Building good media relations at an early stage could pay dividends for months or even years - particularly if a story is protracted by a Rule 43 recommendation from the coroner.

At an inquest, this works best when the lawyers and the media representatives agree strategically about which messages need to emerge from the process.

This will involve pre-planning with the solicitors, barristers and media team, with the barristers managing the coronial process before the PRs brief the journalists and make sure that their practical requirements are met.

Large companies involved in industrial accidents will normally already have a slick and experienced media relations team to guide them through any legal proceedings.

But what of smaller firms that do not have embedded PR experts?

One lawyer winces at the memory of a case involving a metallics firm in the South of England.

'One of their employees had died at work, and they were convicted and fined several hundred thousand pounds.

'Because they were a small company they thought no-one much would be interested, and rejected our suggestion of media advice, just issuing a starchy statement instead.

'They had no pro-active plan and hadn’t prepared properly.

'Of course, at the end of proceedings the local TV and press chased the MD down the street asking questions he felt uncomfortable with, and he ran away with his papers covering his face. It made for gruesome viewing. The lack of engagement with the media seriously damaged their local reputation.'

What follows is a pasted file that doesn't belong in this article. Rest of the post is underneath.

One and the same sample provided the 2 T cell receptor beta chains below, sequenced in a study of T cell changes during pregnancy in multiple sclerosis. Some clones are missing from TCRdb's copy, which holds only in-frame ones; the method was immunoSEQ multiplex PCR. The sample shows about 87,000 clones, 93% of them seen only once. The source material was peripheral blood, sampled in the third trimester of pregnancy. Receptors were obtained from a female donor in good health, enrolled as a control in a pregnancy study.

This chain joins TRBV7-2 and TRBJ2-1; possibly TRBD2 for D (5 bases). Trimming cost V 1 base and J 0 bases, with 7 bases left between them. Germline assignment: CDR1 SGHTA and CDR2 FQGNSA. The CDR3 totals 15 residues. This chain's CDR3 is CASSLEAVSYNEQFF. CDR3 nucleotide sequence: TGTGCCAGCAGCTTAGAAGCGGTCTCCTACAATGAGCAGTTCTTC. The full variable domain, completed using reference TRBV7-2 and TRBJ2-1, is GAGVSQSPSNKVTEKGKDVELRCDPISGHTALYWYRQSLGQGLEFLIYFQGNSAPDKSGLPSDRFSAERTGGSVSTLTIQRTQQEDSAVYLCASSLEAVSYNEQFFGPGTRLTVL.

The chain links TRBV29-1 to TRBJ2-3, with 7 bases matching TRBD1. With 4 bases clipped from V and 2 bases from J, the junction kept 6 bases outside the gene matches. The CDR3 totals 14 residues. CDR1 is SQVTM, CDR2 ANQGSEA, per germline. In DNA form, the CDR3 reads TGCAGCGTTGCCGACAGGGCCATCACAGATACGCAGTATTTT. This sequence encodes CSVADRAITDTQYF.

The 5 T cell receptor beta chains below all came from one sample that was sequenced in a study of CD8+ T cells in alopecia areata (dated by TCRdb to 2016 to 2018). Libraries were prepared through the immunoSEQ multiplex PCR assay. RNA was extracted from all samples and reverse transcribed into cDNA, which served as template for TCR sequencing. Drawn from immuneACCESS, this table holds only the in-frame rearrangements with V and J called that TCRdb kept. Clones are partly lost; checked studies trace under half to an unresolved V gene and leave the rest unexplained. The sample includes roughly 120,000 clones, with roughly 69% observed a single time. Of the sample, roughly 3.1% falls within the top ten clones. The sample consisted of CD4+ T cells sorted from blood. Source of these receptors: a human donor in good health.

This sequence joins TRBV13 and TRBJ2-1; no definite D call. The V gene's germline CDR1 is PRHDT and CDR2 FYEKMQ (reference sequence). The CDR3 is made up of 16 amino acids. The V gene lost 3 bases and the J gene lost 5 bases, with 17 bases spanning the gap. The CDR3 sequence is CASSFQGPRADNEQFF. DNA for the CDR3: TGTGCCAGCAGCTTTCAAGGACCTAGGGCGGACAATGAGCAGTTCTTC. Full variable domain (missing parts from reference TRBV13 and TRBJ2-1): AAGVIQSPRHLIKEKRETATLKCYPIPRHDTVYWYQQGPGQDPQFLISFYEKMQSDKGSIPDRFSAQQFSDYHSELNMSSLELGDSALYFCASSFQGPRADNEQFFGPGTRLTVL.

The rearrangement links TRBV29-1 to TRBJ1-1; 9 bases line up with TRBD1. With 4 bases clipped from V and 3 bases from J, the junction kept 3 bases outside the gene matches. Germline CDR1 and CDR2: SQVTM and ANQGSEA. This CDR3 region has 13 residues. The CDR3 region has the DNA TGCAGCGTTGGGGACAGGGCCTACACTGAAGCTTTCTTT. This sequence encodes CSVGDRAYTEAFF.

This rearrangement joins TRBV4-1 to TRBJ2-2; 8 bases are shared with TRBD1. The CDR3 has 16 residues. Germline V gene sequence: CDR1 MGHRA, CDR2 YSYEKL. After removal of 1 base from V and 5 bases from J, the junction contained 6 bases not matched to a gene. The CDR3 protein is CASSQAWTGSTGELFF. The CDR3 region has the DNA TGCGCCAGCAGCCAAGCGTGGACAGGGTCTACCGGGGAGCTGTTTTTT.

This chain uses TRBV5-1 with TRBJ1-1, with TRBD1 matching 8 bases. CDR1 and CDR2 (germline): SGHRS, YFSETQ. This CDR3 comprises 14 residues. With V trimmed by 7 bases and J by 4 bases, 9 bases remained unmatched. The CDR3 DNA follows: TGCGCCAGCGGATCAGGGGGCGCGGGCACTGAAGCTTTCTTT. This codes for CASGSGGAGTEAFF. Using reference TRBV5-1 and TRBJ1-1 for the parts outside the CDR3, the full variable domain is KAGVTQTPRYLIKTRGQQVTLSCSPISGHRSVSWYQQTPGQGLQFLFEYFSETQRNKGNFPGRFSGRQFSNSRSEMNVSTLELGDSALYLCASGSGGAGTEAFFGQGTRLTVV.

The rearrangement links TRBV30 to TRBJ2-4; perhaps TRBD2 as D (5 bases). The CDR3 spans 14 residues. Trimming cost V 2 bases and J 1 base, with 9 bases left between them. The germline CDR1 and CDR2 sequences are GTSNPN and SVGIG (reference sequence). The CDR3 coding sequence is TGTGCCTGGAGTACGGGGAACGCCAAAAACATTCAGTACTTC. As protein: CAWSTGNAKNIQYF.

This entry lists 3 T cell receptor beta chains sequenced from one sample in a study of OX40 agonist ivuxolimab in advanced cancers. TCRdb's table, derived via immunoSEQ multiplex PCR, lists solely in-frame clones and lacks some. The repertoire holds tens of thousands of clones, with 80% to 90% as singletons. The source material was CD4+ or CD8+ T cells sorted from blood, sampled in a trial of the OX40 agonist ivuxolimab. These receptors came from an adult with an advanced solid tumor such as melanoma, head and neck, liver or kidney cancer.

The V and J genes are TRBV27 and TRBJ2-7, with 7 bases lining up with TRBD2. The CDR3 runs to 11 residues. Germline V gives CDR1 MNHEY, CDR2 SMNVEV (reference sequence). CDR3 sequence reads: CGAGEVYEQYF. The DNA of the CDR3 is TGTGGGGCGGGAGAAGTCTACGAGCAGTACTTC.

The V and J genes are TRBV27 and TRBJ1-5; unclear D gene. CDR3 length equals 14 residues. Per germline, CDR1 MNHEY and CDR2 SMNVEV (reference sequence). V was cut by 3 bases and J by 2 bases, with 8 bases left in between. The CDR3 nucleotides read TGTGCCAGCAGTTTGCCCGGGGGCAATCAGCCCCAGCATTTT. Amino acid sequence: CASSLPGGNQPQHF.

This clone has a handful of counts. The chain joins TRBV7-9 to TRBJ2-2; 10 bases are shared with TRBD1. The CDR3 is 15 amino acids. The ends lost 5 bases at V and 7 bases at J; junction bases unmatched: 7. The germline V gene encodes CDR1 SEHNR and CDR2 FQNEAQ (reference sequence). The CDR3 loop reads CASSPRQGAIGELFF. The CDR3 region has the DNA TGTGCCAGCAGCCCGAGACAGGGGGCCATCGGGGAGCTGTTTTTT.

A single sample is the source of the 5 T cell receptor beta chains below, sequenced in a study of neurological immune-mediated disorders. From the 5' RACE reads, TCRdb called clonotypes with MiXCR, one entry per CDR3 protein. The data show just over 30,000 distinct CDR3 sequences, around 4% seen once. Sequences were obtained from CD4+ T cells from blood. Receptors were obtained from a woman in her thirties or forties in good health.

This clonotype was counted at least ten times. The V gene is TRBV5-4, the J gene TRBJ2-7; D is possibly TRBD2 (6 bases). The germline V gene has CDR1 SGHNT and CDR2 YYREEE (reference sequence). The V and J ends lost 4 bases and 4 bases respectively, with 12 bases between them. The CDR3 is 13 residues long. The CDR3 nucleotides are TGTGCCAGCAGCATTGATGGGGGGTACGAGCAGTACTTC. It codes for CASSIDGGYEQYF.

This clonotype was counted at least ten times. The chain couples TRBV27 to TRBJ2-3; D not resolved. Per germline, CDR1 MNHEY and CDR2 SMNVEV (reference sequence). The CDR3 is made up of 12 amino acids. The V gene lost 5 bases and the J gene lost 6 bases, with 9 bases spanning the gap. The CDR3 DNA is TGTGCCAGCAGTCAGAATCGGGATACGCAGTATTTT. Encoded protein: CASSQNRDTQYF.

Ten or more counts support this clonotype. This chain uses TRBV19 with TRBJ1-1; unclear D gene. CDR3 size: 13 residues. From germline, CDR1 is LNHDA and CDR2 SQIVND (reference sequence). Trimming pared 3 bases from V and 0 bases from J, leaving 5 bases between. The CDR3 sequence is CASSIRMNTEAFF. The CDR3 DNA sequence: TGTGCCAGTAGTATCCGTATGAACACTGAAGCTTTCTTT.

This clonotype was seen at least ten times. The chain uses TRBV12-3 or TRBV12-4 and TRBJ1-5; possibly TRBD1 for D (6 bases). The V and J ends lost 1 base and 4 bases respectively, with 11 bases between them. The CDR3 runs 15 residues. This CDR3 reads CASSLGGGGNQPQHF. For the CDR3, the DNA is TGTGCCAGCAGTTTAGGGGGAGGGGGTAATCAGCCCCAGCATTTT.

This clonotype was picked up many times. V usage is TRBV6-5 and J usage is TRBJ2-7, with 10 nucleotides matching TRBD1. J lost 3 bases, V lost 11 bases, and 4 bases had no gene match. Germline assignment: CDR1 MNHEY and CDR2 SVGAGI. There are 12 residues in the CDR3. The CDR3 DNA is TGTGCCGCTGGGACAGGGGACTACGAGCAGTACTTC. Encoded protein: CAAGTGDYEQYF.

In this case the company’s decision to save a few thousand pounds on media advice was at the price of a blow to their image - and eternal embarrassment for the managing director.

But it also illustrated another truth: that public relations setbacks are frequently avoidable.

One PR with a background in the print media explains that ‘any story can legitimately be written about half a dozen different ways. Good media relations advice will ensure that it’s the angle most advantageous to the client that gets published’.

The Press Complaints Commission, which does a lot to support people at times of grief, confirms that reporting of inquests and tribunals gives rise to dozens of complaints about newspapers and magazines.

But many of them do not involve any breach of the rules, which may suggest that much of the time the problem is the editorial line favoured by the publication.

The lessons seem to be clear.

Reporting of legal proceedings leaves an indelible legacy which can follow people around forever.

But much can be done to influence what is said at source, so that people are not haunted by this legacy.

The keys to success are not complicated: you have to be quick; engage with the media as a potential ally rather than something to fight; and - where possible - plan ahead.

Tim Toulmin is a former director of the Press Complaints Commission and founder and director of Alder Media